Turkish Food

Turkish Desserts & Sweets

Turkish Desserts & Sweets: Baklava


The most well-known Turkish desserts and sweets associated with Turkish Cuisine are Turkish Delight and “baklava” giving the impression that these may be the typical desserts eaten after meals.This, of course, is not true… Firstly, the family of desserts is much richer than these two. Secondly, these are not typical desserts as part of a main meal. For example, baklava and its relatives are usually eaten with coffee, as a snack or after a kebab dish. Let us now look at the main categories of sweets in the Turkish Cuisine.

By far the most common dessert after a meal is fresh seasonal fruit, acquiring their unique taste from an abundance of sun and old-fashioned ways of cultivation and transportation. Spring will start with strawberries, followed by cherries and apricots. Summer is marked by peaches, watermelons and melons; then, all kinds of grapes ripen in late summer, followed by green and purple figs, plums, apples, pears and quince. Oranges, mandarin oranges and bananas are among the winter fruits. For most of the spring and summer, fruit it eaten fresh. Later it may be used fresh or dried, in compotes or made into jams and preserves.

Among the preserves, the unique ones to taste are the quince marmalade, the sour cherry preserve and the rose preserve (made of rose petals, which is not a fruit!) The most wonderful contribution of Turkish Cuisine to the family of desserts, that can easily be missed by casual explorers, are the milk desserts – the “muhallebi” family. These are among the rare types of guilt-free puddings made with starch and rice flour and originally without any eggs or butter. When the occasion calls for even a lighter dessert, the milk can also be omitted; instead; the pudding may be flavoured with citrus fruits, such as lemon or orange. The milk deserts include a variety of puddings, ranging from the very light and subtle pudding with rose-water to the milk pudding with strands of chickenbreast.

Grain-based desserts include baked pastries, fried yeast-dough pastries and the pan-sauteed desserts. The baked pastries can also be referred to as the baklava family. These are paper-thin pastrysheets that are brushed with butter and folded, layered or rolled after being filled with ground pistachios, walnuts or heavy cream and then baked. Then a syrup is poured over the baked pastries. The various types, such as the Sultan, the nightingale’s nest or the twisted turban differ according to the amount and placement of nuts, size and shape of the individual pieces and the dryness of the final product.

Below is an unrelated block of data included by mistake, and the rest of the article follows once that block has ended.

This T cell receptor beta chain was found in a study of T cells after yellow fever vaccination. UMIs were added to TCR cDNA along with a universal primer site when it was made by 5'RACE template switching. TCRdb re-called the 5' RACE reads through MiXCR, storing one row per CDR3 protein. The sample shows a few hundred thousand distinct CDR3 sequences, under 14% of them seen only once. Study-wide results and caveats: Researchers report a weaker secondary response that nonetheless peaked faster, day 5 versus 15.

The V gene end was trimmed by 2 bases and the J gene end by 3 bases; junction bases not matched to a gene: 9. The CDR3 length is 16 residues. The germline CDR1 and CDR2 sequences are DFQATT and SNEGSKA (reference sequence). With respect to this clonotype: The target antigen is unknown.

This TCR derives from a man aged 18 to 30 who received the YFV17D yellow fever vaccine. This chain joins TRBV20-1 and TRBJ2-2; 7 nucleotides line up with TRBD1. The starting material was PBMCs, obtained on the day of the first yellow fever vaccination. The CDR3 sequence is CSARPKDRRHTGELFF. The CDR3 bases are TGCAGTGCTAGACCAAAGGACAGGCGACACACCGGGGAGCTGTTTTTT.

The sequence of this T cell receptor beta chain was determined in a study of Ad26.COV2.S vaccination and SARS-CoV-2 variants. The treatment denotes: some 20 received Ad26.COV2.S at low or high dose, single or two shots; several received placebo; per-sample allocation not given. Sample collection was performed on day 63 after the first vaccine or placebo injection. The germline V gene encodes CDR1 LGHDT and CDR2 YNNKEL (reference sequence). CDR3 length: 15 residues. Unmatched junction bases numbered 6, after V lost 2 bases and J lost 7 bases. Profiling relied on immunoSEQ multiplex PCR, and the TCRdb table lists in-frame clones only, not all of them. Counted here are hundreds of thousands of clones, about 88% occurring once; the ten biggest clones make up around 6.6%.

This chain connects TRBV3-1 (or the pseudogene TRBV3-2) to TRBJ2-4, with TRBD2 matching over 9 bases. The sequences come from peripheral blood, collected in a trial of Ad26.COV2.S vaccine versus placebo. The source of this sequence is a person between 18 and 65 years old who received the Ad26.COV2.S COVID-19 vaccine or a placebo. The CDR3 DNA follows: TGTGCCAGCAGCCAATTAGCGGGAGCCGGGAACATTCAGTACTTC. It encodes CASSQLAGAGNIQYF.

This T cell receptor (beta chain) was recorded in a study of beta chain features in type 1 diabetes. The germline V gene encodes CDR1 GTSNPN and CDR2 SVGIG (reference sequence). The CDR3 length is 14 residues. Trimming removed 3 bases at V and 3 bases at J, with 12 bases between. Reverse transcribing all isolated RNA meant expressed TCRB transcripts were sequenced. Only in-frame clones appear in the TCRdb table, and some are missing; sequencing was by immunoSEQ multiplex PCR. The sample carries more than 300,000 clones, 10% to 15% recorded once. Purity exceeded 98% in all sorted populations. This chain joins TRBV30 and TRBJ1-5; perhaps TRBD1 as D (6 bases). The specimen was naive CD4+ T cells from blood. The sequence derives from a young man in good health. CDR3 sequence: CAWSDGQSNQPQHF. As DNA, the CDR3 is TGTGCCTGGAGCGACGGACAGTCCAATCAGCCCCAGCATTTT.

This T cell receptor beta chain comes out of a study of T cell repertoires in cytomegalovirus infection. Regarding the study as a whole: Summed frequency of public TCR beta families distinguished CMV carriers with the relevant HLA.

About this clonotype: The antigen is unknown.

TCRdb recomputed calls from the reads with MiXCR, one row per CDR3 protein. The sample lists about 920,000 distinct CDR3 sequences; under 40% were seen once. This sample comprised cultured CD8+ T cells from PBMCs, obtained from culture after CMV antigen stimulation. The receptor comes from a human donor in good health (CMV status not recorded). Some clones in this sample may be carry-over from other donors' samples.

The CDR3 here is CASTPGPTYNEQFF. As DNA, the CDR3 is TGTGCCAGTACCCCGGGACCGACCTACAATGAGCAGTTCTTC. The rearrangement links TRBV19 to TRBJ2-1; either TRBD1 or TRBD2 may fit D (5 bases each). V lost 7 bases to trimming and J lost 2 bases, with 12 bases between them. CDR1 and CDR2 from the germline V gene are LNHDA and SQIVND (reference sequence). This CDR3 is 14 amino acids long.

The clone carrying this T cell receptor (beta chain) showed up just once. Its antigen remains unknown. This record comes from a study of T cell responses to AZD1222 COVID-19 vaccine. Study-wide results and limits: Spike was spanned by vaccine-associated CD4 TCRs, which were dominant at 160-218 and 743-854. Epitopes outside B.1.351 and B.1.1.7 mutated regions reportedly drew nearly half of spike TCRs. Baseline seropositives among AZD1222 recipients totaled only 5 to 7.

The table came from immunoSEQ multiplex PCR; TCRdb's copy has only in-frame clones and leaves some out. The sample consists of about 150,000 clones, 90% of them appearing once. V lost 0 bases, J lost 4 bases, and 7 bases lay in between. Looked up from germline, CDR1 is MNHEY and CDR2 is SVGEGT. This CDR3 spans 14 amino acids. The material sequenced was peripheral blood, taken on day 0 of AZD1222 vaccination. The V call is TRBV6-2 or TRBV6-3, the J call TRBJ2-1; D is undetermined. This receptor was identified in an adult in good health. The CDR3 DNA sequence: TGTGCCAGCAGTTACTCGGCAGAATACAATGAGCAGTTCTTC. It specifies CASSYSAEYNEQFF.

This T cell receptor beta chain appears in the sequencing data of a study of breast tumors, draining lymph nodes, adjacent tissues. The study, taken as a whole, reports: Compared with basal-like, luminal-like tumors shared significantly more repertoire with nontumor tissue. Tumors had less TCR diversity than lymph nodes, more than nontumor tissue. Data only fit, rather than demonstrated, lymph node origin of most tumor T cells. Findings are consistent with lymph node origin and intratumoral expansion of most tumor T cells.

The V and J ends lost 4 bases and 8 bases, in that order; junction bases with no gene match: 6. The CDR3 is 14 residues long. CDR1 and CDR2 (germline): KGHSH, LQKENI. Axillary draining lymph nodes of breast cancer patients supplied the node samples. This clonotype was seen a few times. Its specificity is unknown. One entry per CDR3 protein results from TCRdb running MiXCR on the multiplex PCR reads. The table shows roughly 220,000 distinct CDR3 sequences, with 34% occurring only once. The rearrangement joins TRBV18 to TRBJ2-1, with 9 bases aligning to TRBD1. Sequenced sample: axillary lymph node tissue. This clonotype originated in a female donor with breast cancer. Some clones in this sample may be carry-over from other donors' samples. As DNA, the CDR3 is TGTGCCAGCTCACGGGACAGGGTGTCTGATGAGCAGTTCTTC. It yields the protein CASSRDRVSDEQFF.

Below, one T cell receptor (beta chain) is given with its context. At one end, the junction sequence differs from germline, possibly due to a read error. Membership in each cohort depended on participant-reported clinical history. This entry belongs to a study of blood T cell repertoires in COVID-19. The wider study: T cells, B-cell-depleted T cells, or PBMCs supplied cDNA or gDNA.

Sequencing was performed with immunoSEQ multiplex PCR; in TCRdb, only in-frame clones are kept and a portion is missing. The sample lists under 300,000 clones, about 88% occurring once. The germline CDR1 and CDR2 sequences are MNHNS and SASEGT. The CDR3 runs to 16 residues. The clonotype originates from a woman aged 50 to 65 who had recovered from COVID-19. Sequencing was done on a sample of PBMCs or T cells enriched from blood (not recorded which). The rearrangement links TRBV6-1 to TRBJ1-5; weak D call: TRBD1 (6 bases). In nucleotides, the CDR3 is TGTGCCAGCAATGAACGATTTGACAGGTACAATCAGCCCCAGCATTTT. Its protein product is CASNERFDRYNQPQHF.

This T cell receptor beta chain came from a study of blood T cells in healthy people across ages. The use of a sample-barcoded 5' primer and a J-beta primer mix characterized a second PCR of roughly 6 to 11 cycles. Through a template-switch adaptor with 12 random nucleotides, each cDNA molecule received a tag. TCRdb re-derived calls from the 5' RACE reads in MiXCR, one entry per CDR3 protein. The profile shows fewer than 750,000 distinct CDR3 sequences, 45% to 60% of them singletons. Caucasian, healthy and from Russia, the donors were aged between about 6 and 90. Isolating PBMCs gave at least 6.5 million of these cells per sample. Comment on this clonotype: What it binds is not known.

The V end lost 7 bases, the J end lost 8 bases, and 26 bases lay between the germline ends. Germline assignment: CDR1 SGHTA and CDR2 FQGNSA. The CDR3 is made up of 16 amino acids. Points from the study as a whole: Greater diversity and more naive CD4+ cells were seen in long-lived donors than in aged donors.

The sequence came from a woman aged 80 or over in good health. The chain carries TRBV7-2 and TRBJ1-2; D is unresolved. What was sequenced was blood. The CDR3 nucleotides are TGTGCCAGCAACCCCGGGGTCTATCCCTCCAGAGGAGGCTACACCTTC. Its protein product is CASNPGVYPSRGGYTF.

The “lokma” family is made by frying soft pieces of yeast dough in oil and dipping them in a syrup. Lady’s lips, lady’s navel and vizier finger are fine examples.”Helva” is made by pan-sauteeing flour or semolina and pine nuts in butter before adding sugar and milk or water and briefly cooking until these are absorbed. The preparation of helva is conducive to communal cooking. People are invited for “helva conversations” to pass long winter nights. The more familiar tahini helva is sold in blocks at a corner grocery shop.

Another dessert that should be mentioned is a piece of special bread cooked in syrup, topped with lots of walnuts and heavy cream. This is possibly the queen of all desserts, so plan to taste it at the Ikbal Restaurant on the Ankara-Izmir highway at Afyon.

There are shops where baklava, borek or muhallebi are sold, exclusively or in combination. People come to these places for takeaway or to sit down at one of the few tables tucked in a corner of the store. The baklava stores also usually feature “water borek”, an especially difficult borek to make. Most borek shops also make milk puddings. These are excellent places to eat breakfast or lunch at any time of the day, since the regular restaurants may stop serving at two o’clock in the afternoon. Many pudding shops also serve chicken soup.

In any event, it is possible to feast on borek and milk pudding for an entire holiday, if on a tight budget. Perhaps the most well-known shop of this is Saray on Istiklal Street in Beyoglu-Istanbul, in addition to the entire village of Sariyer on the Bosphorus. You have to be in Turkey to get the real and best taste of the above desserts. However, in addition to the variety of Turkish Delights, there is a lesser-known type of dessert that can be taken back home in a sweet box. These are nut pastes – marzipan made of almonds and pistachios. The best marzipan is sold at a tiny, unassuming shop in Bebek in Istanbul. A few boxes usually will last for a month or so and bring delight after dinners. Finally, candied chestnuts, a speciality of Bursa are among the most wonderful nutty desserts.

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